OpenStack Trove for users, sys admins, and database admins


Restoring the Backup

"Nobody needs backups; everyone needs restores" is a platitude – both obvious and inevitable: The best of all backups is worthless if it cannot be restored properly. Luckily, the Trove developers have considered the restore issue and offer the option of restoring a database directly via the Trove API (Figure 5). This works differently, however, than users may be accustomed to from classical setups.

Figure 5: With Trove, restoring a database from backup is as easy as creating it.

In the first step, the user starts a completely new database and tells Trove to restore the backup. In the second step, the server automatically assigns the (public) IP address used previously by the old database to the new database. In the last step, the admin deletes the old database so that it completely disappears from Trove. Clients then reconnect to a database with valid data, without the user having to change anything in terms of the configuration of their components.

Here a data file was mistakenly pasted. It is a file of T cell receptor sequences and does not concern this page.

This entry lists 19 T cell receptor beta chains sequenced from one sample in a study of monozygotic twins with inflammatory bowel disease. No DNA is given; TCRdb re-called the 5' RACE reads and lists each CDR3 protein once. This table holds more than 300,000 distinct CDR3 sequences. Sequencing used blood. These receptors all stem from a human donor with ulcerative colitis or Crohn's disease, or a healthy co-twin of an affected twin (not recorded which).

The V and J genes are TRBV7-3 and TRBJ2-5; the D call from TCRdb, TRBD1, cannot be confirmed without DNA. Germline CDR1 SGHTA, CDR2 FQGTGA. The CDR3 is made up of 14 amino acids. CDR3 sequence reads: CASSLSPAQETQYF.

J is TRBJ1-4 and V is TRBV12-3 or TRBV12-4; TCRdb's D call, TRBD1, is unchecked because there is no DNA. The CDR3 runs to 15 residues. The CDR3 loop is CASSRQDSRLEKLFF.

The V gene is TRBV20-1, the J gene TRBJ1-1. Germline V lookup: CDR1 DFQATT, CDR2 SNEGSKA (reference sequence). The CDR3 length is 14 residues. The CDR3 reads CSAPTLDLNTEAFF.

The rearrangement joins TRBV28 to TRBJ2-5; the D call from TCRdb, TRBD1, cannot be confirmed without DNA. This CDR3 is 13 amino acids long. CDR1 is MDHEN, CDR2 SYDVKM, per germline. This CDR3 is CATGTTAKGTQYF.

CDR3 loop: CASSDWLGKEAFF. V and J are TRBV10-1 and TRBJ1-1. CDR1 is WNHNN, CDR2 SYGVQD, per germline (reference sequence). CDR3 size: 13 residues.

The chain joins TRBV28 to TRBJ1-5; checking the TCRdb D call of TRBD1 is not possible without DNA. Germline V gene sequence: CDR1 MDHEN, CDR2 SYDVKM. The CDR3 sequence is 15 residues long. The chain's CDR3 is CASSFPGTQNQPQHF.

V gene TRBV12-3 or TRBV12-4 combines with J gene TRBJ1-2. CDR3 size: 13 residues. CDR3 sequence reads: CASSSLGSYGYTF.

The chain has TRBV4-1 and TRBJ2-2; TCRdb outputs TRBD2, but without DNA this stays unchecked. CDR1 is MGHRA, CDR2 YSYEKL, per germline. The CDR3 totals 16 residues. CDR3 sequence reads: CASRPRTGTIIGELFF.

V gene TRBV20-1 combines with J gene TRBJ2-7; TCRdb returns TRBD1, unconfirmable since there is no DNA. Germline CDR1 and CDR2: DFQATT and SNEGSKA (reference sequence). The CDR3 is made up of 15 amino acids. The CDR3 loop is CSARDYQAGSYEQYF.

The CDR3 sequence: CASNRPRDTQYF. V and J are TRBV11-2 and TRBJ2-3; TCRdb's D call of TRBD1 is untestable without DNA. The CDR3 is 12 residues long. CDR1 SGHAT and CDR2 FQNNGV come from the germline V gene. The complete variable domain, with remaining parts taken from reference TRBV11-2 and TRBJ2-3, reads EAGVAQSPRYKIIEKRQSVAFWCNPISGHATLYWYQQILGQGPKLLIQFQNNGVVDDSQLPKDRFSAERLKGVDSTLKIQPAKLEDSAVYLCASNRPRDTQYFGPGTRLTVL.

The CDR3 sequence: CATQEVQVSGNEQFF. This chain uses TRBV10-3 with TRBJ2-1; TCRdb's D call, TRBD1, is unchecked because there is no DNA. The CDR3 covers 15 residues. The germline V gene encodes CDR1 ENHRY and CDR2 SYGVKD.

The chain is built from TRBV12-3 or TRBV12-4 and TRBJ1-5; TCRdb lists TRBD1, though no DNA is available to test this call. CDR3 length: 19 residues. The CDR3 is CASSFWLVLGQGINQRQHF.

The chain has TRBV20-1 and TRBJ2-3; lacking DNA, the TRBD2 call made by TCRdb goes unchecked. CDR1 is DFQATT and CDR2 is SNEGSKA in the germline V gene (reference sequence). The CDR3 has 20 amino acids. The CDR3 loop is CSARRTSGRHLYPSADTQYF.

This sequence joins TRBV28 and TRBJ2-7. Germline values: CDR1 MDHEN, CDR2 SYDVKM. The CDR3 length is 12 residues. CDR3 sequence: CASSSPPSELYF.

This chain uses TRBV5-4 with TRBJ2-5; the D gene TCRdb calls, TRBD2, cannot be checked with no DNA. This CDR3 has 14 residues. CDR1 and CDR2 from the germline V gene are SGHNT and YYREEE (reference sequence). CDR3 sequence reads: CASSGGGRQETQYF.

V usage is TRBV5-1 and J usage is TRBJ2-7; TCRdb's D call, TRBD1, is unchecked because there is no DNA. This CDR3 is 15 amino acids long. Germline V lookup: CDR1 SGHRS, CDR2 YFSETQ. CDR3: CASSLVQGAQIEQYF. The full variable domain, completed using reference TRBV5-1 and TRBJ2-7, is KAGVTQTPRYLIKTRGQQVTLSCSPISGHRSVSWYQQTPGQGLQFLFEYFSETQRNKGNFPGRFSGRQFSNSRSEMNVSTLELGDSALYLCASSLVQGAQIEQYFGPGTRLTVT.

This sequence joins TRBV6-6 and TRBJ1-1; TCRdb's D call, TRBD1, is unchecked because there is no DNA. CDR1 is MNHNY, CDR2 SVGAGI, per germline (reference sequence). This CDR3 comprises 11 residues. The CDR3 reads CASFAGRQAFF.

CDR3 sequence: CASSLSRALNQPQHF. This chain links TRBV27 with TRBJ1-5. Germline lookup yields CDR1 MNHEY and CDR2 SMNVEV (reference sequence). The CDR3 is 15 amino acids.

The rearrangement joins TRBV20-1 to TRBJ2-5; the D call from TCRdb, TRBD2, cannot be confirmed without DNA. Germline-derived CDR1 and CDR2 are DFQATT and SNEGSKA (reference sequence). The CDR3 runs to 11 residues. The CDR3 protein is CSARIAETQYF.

The command for starting a database from an existing backup would look like this:

trove create guest-2 10 --size 5 --backup <ID>

You can use trove delete <ID> to delete the old database after completing the migration.

Although backups in Trove are neatly implemented, things do not look as friendly in the case of snapshots: Support for snapshots is currently completely absent in Trove, but admins can at least resort to the snapshot feature in Nova, which creates a snapshot of the entire VM, not just the database.


Although the individual Trove components can be integrated relatively easily into an existing OpenStack platform, admins still need to be prepared for a huge amount of work: As a platform operator, even creating the required images for Trove is not as easy as one would like. Storage is of particular importance: Operators would do well to define their own needs very precisely. However, from the user's point of view, Trove is fun, if the platform operator does their work well. Trove significantly facilitates the task of managing your VMs for databases.

The Author

Martin Gerhard Loschwitz is Head of Cloud with iNNOVO Cloud, where he focuses on high availability, distributed storage, and OpenStack.

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